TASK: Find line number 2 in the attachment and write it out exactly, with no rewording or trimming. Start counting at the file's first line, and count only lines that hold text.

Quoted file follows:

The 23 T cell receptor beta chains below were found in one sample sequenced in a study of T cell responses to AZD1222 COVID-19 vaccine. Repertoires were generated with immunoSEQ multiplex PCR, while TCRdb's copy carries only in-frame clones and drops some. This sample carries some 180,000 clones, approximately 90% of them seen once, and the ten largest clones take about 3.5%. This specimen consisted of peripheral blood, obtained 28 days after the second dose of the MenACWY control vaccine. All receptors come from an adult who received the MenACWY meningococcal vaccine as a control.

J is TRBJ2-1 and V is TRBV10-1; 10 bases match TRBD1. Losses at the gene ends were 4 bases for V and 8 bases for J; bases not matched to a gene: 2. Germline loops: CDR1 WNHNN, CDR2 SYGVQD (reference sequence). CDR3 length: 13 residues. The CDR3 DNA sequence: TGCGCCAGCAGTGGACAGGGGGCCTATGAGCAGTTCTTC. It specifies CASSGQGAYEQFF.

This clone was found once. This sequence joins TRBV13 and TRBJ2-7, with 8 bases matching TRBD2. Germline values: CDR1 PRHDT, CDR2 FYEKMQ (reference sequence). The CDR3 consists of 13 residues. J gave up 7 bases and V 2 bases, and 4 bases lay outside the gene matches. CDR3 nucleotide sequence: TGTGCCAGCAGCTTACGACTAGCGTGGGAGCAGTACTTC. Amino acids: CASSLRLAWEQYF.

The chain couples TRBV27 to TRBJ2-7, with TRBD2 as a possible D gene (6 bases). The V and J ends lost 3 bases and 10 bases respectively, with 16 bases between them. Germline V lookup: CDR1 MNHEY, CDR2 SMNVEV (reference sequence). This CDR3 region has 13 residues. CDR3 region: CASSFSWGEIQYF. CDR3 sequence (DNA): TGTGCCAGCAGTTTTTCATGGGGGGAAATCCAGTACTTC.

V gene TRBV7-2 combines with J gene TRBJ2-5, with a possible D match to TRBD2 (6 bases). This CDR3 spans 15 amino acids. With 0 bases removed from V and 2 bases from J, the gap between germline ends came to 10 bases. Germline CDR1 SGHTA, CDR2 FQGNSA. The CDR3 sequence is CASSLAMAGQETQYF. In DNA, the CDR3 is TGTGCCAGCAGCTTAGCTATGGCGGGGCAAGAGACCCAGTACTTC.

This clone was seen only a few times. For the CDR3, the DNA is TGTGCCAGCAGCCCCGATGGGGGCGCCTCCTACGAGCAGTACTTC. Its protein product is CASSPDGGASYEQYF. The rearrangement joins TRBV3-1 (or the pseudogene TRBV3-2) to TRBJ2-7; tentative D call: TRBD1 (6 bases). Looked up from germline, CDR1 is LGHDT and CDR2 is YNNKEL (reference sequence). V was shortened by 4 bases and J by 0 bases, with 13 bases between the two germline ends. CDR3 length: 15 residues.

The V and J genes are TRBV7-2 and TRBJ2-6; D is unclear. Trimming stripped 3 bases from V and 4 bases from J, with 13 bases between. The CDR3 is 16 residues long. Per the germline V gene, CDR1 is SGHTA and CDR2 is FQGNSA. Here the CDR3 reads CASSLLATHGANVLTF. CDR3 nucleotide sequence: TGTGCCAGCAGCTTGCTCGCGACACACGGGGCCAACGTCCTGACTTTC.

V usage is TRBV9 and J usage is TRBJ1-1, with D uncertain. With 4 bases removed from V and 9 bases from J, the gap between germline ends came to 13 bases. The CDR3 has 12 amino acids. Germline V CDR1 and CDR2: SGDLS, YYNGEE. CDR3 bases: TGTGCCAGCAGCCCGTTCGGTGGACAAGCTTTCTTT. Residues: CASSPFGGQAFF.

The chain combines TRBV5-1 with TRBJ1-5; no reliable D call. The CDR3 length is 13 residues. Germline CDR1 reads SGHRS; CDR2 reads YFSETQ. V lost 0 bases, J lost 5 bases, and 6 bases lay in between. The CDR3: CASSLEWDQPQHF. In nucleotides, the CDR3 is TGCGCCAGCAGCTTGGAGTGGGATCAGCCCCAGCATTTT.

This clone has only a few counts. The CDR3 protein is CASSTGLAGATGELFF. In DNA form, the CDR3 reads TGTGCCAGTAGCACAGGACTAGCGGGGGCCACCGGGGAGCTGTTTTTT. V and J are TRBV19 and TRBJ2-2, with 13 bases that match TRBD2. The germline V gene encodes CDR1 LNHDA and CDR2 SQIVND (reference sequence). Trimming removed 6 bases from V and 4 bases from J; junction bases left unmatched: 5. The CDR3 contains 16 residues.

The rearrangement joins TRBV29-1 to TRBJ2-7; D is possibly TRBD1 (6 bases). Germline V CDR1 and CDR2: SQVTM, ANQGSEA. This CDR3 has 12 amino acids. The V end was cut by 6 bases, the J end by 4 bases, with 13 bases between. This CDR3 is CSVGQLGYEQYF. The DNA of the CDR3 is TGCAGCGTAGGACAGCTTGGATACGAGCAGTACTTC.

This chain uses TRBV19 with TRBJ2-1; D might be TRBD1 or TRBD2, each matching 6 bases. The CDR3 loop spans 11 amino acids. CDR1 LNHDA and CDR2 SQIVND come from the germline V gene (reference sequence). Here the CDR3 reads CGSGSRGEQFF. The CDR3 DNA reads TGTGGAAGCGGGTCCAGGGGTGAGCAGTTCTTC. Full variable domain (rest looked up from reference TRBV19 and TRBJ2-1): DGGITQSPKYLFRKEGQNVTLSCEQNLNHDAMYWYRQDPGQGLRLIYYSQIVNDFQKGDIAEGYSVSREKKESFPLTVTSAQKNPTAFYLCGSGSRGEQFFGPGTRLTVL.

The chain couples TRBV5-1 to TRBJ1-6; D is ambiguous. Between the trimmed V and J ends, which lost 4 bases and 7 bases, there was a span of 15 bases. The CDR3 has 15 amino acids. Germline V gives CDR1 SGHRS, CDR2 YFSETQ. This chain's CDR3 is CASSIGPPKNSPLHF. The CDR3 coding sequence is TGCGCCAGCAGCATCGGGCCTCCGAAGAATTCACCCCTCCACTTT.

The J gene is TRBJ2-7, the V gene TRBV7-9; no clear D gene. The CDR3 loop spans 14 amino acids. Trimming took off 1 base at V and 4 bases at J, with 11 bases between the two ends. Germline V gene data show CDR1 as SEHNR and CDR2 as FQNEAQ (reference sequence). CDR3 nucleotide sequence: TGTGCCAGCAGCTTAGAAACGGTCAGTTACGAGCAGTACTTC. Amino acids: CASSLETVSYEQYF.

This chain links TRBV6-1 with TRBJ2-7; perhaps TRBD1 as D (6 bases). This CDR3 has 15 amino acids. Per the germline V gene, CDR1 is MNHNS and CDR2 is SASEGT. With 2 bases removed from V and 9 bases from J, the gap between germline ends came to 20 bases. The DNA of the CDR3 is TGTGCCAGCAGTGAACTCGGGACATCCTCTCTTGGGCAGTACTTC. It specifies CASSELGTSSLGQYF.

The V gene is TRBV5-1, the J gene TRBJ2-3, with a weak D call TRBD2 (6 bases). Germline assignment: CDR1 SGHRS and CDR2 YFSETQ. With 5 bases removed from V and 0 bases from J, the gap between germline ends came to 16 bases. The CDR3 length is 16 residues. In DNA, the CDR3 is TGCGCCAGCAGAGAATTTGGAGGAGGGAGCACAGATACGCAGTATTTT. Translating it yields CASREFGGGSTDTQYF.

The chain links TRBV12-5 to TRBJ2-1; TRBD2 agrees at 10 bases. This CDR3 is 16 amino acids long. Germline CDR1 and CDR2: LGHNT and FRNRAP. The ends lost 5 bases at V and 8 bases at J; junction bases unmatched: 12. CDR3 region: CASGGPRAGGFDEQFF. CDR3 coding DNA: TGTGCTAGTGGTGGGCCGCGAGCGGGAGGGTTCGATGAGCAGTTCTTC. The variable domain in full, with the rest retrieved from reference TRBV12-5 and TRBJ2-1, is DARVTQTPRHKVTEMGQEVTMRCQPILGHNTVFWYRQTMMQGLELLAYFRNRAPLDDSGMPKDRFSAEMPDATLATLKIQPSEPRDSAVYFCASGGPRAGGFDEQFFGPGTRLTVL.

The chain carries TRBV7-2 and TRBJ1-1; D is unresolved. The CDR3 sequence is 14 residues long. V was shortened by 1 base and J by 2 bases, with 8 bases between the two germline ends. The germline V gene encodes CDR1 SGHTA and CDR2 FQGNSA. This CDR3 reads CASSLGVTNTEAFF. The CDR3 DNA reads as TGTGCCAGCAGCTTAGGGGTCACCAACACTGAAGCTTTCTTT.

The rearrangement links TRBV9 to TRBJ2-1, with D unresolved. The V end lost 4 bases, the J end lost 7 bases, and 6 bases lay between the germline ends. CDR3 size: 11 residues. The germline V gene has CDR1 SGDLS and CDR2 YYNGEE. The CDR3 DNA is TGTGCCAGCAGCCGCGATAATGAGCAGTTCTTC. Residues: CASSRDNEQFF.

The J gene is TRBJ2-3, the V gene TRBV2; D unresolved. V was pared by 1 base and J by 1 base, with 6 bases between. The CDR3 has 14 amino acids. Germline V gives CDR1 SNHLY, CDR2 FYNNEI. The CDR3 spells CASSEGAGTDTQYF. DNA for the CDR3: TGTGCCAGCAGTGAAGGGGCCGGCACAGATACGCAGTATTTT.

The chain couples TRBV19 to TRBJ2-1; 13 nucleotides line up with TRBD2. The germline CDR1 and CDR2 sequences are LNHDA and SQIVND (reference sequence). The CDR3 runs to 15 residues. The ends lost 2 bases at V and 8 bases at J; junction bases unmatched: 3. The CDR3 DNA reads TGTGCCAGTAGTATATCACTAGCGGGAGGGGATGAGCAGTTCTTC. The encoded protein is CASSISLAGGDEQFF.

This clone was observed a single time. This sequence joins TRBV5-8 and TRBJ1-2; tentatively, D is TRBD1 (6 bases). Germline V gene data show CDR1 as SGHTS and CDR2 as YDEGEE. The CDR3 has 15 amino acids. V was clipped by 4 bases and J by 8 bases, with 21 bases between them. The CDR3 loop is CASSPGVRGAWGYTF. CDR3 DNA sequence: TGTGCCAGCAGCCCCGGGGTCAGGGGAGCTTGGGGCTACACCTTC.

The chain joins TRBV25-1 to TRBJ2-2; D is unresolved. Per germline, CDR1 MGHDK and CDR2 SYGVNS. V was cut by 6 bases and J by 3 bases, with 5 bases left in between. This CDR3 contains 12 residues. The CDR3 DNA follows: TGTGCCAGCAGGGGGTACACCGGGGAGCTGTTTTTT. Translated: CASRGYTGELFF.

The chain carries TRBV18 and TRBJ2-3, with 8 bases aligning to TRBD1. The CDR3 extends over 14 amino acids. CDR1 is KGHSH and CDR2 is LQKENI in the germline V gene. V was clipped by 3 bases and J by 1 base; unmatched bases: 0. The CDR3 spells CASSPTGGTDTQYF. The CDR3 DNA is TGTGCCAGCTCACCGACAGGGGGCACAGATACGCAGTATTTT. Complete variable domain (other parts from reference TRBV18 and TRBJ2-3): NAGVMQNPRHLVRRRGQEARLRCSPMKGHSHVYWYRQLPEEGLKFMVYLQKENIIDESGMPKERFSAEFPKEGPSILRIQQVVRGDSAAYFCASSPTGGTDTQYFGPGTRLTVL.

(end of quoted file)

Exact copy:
J is TRBJ2-1 and V is TRBV10-1; 10 bases match TRBD1. Losses at the gene ends were 4 bases for V and 8 bases for J; bases not matched to a gene: 2. Germline loops: CDR1 WNHNN, CDR2 SYGVQD (reference sequence). CDR3 length: 13 residues. The CDR3 DNA sequence: TGCGCCAGCAGTGGACAGGGGGCCTATGAGCAGTTCTTC. It specifies CASSGQGAYEQFF.